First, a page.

Madonna. Whitney. Mariah. Janet. Just when the burgeoning borders of divadom had seemed to reach their limits, in snuck another pop princess. Like fellow Canadian imports Alanis and Celine, Shania Twain has conquered a kingdom of her own, flooding airwaves and dominating sales charts in the process. Her crossover hit "Still the One" lingers on radio and VH1, and her current world tour, which lands in Chapel Hill this Saturday, continues to gain momentum.
As with her diva compatriots, the battle to the summit of pop was not an easy one. Growing up in rural Ontario, far from the bright lights of the Grande Ole Opry, Twain overcame poverty and the struggles of her parents' tragic auto deaths. Her initial record contract delivered little success; her self-titled 1993 debut registered as barely a blip on the Billboard radar.
But the winding trail to divadom turned sharply. Teaming with rock producer and future husband Mutt Lange, Shania defied the Nashville standard, creating a sexy Southern sound unique among her contemporaries. Her 1995 incendiary sophomore set, The Woman in Me, rocked the world of country and turned Nashville on its head. The album's first single, "Whose Bed Have Your Boots Been Under?" paired sass and style in a new rock-country format that challenged industry formulas. Follow-up hits "Any Man of Mine" and "You Win My Love" made clear that country's King Garth had met his match. Selling twelve million copies worldwide, The Woman in Me became the most successful female country album of all time.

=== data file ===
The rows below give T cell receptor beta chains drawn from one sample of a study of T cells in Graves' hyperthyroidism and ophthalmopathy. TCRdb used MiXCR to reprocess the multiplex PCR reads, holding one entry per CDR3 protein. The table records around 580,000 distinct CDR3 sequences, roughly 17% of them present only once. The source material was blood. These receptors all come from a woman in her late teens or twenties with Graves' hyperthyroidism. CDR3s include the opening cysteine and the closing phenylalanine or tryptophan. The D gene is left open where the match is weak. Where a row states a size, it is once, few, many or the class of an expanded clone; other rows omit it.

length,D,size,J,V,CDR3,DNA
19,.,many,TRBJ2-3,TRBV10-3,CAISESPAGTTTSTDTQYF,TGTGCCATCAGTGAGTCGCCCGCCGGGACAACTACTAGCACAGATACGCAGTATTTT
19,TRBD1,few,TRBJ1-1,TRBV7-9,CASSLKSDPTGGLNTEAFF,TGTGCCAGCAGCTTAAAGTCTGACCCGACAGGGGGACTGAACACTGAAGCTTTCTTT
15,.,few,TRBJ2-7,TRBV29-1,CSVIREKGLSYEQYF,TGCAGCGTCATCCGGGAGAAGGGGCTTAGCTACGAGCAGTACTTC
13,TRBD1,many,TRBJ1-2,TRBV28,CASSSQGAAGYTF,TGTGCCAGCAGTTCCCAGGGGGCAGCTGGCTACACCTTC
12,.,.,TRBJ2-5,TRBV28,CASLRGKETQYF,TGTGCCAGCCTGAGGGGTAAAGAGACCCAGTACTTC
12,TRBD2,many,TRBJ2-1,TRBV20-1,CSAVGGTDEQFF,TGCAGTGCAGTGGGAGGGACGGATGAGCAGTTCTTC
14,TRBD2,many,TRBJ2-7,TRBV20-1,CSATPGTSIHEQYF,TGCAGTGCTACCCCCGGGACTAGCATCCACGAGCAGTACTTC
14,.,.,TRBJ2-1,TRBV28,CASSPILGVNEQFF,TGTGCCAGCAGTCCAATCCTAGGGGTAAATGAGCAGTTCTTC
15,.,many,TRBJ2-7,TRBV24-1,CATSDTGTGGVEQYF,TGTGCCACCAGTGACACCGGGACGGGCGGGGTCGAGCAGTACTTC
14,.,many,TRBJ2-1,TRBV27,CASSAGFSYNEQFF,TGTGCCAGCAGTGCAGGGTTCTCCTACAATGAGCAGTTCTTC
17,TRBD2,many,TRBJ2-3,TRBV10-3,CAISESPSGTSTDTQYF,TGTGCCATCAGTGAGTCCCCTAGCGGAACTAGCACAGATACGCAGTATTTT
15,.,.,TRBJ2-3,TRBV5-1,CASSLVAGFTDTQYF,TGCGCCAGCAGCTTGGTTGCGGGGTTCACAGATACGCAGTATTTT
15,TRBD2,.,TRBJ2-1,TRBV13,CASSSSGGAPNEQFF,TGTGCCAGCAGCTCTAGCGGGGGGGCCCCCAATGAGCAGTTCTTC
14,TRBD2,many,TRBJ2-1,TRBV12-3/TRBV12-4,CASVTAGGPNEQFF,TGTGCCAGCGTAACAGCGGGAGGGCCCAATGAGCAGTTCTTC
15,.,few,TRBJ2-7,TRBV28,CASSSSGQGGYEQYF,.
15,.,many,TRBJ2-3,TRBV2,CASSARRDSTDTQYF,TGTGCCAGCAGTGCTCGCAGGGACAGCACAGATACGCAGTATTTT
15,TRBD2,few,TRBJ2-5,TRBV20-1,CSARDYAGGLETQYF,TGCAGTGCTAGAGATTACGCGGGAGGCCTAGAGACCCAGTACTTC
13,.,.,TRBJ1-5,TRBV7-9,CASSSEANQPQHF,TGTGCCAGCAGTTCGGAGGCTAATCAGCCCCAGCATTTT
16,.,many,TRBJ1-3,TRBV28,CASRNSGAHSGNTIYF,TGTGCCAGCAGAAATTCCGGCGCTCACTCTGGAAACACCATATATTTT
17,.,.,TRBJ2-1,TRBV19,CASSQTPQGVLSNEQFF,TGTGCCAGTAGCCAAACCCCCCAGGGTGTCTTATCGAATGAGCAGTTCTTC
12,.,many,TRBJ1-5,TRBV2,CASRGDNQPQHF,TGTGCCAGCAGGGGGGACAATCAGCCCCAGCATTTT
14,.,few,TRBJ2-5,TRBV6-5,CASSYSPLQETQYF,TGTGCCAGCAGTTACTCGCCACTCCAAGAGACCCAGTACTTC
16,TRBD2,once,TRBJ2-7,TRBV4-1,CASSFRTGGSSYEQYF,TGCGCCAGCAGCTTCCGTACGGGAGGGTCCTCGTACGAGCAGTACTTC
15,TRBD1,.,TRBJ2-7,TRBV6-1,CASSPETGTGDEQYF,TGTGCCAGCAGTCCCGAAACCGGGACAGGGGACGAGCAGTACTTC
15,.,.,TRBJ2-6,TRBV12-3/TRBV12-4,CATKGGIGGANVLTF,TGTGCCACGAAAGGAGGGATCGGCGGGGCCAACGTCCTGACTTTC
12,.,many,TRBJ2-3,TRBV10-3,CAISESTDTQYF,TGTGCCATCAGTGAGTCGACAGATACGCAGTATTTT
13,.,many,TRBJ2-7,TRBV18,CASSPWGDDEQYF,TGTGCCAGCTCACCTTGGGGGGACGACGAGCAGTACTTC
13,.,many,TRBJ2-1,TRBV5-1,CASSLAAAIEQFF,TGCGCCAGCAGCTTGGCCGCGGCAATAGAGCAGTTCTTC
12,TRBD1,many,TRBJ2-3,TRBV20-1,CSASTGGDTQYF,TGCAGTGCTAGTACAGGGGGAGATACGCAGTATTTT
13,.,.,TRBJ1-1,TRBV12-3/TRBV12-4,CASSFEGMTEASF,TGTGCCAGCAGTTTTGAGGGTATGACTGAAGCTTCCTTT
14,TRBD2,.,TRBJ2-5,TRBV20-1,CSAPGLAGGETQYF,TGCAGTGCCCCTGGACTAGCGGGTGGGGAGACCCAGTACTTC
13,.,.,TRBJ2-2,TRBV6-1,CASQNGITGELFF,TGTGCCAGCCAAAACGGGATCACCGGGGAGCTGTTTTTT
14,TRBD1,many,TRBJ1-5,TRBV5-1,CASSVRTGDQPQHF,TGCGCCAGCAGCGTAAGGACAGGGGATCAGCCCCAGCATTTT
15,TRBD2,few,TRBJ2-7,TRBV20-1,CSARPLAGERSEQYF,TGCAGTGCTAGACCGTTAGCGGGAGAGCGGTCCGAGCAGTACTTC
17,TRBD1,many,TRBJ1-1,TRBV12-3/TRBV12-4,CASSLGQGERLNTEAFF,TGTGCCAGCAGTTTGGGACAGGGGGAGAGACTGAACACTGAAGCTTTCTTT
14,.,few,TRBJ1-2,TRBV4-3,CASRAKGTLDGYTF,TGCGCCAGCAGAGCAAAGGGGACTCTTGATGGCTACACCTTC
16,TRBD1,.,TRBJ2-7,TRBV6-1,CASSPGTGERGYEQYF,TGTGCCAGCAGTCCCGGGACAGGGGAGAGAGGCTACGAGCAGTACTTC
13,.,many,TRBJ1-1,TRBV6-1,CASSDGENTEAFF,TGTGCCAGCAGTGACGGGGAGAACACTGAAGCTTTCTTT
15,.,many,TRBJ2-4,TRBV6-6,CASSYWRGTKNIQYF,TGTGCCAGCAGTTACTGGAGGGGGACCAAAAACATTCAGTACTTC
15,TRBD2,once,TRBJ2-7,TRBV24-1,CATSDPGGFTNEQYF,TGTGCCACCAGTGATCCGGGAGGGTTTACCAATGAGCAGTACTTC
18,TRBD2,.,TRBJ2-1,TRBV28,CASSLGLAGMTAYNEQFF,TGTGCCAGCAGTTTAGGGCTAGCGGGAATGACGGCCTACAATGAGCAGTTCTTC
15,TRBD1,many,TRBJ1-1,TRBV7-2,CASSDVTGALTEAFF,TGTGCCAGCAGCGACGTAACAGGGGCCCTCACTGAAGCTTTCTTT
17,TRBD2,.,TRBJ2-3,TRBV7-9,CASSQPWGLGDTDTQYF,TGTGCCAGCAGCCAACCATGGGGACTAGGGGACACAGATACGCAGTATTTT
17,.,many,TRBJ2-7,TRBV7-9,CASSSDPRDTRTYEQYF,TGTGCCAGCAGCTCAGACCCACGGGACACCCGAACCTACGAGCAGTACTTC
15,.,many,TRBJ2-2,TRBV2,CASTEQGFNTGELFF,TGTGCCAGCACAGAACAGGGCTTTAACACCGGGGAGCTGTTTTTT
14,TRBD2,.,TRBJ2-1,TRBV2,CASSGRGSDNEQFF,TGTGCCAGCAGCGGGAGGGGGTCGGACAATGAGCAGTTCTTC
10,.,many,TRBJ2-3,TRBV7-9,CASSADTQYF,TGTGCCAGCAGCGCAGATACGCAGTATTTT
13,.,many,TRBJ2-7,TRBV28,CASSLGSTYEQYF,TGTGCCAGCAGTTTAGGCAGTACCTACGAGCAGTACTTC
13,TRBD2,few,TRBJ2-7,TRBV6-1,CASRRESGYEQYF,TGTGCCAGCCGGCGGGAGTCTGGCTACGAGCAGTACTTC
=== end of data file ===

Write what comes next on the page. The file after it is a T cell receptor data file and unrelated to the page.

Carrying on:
Despite this success, Twain's critics labeled her a studio creation. Without a tour to validate her talent, she faced a legitimacy problem of near Milli-Vanillic proportions. As controversy brewed, Twain prepared for her third album, Come On Over, and staged a world tour to accompany the release and quiet her opposition.
As it had before, Twain's sound evolved, this time incorporating pop elements and more radio-friendly tracks. The results are power ballad singles like "Still the One" and the current "From this Moment." Perched atop the Billboard list of country's best-selling albums and a top-ten staple on the broader Hot 200, Come On Over has cemented Twain's commercial success. Her tour has played to sell-out crowds across the country, and radio and television continue to promote her singles.
By appealing to the broader pop audience, Shania Twain has effected a successful format crossover of nearly unrivaled proportions. Along the way, she's proved her talent, changed country and given her fellow wail queens something new to cry about.
Shania Twain will be coming to the Dean Smith Center on Saturday. For more information, see calendar, p. 11.
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